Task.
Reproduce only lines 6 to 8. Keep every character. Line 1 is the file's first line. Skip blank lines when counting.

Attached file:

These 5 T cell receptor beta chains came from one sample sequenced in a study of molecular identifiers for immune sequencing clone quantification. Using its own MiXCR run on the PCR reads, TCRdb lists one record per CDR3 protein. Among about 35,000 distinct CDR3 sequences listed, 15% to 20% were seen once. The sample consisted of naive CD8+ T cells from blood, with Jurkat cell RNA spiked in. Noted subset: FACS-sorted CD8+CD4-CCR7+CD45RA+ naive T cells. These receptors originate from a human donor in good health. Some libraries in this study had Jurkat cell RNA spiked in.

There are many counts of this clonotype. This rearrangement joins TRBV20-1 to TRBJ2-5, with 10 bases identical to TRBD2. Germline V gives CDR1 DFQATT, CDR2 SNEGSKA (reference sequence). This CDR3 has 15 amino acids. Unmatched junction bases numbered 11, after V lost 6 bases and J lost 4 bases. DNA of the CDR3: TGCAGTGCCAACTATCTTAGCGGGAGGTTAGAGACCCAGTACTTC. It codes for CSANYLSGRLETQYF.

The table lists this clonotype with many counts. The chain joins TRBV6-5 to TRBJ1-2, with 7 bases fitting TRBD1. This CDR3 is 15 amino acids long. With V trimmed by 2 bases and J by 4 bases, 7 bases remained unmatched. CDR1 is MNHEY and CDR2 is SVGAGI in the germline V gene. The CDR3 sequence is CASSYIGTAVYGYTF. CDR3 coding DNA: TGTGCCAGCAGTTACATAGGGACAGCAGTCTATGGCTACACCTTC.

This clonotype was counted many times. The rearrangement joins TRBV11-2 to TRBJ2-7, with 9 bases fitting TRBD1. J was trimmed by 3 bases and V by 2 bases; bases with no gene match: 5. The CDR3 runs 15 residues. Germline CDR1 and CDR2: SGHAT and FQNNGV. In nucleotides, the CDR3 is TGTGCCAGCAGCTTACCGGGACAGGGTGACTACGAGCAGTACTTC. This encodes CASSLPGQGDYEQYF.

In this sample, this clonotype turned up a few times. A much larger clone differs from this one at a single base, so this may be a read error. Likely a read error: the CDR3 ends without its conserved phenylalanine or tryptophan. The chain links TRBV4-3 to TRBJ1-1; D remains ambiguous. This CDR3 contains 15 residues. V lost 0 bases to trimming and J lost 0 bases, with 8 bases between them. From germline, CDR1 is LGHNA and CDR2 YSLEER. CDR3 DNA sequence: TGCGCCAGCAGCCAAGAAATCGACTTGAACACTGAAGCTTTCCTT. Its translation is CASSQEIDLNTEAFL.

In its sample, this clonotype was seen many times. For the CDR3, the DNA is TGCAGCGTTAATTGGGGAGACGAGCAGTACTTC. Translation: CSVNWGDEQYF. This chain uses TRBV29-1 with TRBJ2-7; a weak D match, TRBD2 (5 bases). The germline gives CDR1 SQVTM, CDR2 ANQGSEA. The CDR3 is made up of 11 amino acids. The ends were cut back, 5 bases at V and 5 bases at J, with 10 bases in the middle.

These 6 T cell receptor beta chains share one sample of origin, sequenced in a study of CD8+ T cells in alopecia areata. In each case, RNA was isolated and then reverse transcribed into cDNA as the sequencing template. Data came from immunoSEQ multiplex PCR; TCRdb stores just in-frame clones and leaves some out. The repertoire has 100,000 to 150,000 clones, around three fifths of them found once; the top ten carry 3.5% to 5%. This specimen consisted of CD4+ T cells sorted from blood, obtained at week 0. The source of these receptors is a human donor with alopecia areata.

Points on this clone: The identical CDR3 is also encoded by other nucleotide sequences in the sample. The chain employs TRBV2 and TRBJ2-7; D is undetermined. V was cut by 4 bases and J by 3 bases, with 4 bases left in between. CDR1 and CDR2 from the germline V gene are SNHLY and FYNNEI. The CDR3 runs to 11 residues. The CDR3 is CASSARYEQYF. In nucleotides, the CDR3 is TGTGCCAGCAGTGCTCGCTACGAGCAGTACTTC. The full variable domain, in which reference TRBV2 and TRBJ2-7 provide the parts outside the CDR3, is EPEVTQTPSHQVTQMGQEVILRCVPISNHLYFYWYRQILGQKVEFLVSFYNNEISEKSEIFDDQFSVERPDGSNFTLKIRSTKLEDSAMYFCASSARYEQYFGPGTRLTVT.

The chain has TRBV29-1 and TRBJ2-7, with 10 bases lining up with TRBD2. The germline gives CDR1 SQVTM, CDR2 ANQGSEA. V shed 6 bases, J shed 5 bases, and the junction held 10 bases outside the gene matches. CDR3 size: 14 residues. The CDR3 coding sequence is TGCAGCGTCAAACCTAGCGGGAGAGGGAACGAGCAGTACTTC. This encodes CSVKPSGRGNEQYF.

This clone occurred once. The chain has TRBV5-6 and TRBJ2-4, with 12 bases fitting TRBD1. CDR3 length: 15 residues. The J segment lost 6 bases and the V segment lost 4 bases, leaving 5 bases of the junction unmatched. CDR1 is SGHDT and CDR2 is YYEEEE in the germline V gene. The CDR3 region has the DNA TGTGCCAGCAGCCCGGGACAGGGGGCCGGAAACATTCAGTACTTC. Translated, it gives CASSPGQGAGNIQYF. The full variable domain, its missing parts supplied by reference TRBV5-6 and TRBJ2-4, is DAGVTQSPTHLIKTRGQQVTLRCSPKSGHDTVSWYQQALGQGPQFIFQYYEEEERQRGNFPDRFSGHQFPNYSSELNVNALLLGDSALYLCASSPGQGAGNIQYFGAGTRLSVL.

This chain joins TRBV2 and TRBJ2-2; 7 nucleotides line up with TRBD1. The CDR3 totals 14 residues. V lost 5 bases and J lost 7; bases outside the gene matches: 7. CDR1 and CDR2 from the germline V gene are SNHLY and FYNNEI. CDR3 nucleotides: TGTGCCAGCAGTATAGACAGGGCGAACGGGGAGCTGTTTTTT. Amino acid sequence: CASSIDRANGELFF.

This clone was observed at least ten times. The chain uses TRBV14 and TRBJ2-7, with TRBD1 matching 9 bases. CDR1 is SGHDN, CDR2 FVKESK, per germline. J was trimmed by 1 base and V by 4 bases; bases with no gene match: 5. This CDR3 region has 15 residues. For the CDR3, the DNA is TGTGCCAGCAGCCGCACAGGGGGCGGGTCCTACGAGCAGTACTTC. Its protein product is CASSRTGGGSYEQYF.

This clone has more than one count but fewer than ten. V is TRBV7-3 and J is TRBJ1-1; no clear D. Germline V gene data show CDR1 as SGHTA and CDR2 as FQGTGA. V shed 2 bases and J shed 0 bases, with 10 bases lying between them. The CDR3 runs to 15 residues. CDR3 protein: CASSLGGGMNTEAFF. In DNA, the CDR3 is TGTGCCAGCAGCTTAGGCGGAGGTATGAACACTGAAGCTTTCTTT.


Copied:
In its sample, this clonotype was seen many times. For the CDR3, the DNA is TGCAGCGTTAATTGGGGAGACGAGCAGTACTTC. Translation: CSVNWGDEQYF. This chain uses TRBV29-1 with TRBJ2-7; a weak D match, TRBD2 (5 bases). The germline gives CDR1 SQVTM, CDR2 ANQGSEA. The CDR3 is made up of 11 amino acids. The ends were cut back, 5 bases at V and 5 bases at J, with 10 bases in the middle.

These 6 T cell receptor beta chains share one sample of origin, sequenced in a study of CD8+ T cells in alopecia areata. In each case, RNA was isolated and then reverse transcribed into cDNA as the sequencing template. Data came from immunoSEQ multiplex PCR; TCRdb stores just in-frame clones and leaves some out. The repertoire has 100,000 to 150,000 clones, around three fifths of them found once; the top ten carry 3.5% to 5%. This specimen consisted of CD4+ T cells sorted from blood, obtained at week 0. The source of these receptors is a human donor with alopecia areata.

Points on this clone: The identical CDR3 is also encoded by other nucleotide sequences in the sample. The chain employs TRBV2 and TRBJ2-7; D is undetermined. V was cut by 4 bases and J by 3 bases, with 4 bases left in between. CDR1 and CDR2 from the germline V gene are SNHLY and FYNNEI. The CDR3 runs to 11 residues. The CDR3 is CASSARYEQYF. In nucleotides, the CDR3 is TGTGCCAGCAGTGCTCGCTACGAGCAGTACTTC. The full variable domain, in which reference TRBV2 and TRBJ2-7 provide the parts outside the CDR3, is EPEVTQTPSHQVTQMGQEVILRCVPISNHLYFYWYRQILGQKVEFLVSFYNNEISEKSEIFDDQFSVERPDGSNFTLKIRSTKLEDSAMYFCASSARYEQYFGPGTRLTVT.